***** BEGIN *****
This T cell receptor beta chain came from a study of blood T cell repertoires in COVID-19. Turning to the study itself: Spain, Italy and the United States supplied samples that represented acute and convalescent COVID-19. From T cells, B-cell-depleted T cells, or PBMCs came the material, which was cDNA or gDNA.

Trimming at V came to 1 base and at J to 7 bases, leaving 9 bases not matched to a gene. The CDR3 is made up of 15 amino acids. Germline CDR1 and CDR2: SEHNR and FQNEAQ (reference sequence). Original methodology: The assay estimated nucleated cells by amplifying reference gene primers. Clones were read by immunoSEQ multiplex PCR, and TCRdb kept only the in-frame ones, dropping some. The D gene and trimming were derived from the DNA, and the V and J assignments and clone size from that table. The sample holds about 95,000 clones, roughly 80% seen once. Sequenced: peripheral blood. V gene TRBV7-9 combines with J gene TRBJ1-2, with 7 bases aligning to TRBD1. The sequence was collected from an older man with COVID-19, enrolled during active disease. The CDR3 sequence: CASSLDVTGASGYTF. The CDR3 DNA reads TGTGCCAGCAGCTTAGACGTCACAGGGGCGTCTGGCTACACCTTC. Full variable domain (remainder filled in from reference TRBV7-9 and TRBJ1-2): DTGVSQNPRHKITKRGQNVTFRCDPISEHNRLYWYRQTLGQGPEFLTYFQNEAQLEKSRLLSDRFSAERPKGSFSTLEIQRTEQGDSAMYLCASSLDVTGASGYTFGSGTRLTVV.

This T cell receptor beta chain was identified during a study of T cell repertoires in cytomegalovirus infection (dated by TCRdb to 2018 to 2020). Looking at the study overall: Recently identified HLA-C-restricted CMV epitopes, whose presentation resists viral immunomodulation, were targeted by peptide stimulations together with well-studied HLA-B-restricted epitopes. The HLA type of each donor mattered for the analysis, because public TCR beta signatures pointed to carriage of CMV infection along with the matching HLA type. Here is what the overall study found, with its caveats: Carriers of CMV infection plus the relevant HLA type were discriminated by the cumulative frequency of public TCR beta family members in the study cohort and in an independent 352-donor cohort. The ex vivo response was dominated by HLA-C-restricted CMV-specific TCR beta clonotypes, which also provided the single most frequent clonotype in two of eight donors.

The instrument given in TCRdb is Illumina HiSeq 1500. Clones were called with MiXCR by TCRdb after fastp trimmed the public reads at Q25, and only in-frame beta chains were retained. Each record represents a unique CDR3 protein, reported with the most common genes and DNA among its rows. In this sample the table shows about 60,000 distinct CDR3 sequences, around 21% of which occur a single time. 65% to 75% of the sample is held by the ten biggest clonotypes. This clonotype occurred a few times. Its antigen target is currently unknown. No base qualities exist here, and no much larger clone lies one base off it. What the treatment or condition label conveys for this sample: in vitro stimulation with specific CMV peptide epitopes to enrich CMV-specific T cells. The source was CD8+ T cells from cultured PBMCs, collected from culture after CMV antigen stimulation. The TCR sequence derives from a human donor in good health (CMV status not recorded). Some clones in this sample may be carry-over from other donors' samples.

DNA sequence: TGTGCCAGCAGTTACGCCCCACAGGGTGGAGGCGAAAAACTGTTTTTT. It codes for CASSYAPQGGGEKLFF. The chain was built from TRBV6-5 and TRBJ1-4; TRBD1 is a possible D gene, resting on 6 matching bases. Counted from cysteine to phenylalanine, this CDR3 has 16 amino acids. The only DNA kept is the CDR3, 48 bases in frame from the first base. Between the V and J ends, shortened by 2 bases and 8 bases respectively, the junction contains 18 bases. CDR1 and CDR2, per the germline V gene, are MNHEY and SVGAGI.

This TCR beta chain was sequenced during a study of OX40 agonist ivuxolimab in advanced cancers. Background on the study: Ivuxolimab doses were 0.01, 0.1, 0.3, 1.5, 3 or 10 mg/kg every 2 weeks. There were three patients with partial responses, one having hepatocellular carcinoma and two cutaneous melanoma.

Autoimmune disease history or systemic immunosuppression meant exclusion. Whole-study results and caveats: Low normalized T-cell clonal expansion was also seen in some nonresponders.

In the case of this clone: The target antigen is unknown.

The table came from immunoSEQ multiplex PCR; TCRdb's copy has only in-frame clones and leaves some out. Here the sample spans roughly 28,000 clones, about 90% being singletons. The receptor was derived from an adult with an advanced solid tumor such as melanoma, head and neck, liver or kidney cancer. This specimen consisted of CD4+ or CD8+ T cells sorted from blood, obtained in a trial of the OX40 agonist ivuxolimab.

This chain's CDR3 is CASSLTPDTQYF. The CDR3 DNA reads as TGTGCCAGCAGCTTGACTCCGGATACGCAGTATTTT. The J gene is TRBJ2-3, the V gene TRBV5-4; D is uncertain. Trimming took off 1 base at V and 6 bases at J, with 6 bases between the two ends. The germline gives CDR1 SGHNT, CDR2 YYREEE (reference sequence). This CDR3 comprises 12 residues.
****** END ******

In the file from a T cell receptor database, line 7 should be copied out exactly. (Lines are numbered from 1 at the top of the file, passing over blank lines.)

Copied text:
Autoimmune disease history or systemic immunosuppression meant exclusion. Whole-study results and caveats: Low normalized T-cell clonal expansion was also seen in some nonresponders.